The route

Running from Saturday July 1st to Sunday July 23rd 2017, the 104th Tour de France will be made up of 21 stages and will cover a total distance of 3,540 kilometres.

  • 9 flat stages
  • 5 hilly stages
  • 5 mountain stages including altitude finishes (La Planche des Belles Filles, Peyragudes, Izoard)
  • 2 individual time-trials stages
  • 2 rest days

The 2017 Tour de France will include a total of 23 mountains climbs or hills and altitude finishes ranked in second, first or HC class.

The geographic distribution will be as follow:

  • 1 in the Vosges
  • 6 in the Jura
  • 8 in the Pyrénées
  • 2 in the Massif central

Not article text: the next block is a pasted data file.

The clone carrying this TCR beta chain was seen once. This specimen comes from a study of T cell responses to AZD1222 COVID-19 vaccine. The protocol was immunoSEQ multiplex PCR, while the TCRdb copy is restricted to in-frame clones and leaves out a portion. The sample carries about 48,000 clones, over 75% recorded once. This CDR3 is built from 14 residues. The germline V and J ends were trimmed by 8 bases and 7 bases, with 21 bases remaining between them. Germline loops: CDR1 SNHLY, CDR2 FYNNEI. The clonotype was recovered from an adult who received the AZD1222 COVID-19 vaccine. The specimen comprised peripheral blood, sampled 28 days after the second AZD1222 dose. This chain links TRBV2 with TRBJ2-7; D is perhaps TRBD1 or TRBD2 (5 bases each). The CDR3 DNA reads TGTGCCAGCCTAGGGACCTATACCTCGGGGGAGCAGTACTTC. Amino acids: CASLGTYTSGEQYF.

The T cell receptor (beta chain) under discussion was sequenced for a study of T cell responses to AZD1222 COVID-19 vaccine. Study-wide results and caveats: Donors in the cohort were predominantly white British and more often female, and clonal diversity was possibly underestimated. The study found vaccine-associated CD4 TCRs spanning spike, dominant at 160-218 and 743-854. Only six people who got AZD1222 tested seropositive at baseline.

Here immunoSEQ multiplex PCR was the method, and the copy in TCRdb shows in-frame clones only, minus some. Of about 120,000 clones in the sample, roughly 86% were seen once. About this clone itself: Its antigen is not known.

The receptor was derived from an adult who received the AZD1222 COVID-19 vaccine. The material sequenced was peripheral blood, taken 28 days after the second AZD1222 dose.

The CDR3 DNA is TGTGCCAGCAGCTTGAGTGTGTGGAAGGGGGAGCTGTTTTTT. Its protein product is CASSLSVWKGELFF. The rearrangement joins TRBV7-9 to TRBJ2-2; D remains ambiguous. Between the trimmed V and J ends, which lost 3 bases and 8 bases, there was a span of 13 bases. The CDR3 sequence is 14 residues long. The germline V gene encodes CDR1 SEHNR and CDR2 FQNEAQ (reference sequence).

• 6 in the Alps

Distinctive aspects of the race


The 104th Tour de France will visit three neighboring countries: Germany, Belgium and Luxemburg. In France, 34 counties will be visited.


It hadn’t happened since 1992. The five main mountain ranges of France will be on the program in 2017. The Tour will visit, in the following order, the Vosges, the Jura, the Pyrenees, the Massif Central and the Alps. The highlight will be the very first stage finish at the top of the Col d’Izoard.


It’ll be after a 14-kilometre time-trial in the streets of Düsseldorf that the first Yellow Jersey of the 2017 Tour de France will be awarded. In Marseille, after the 20th and penultimate stage, a 22.5 kilometre time-trial, the winner of the 104th edition of the Grande Boucle will be crowned.


Re-introduced in 2015 after a seven-year absence, bonus seconds will again be up for grabs at the finishes of all the normal stages. There will indeed be 10, 6 and 4 seconds to be gained for the first three of each stage.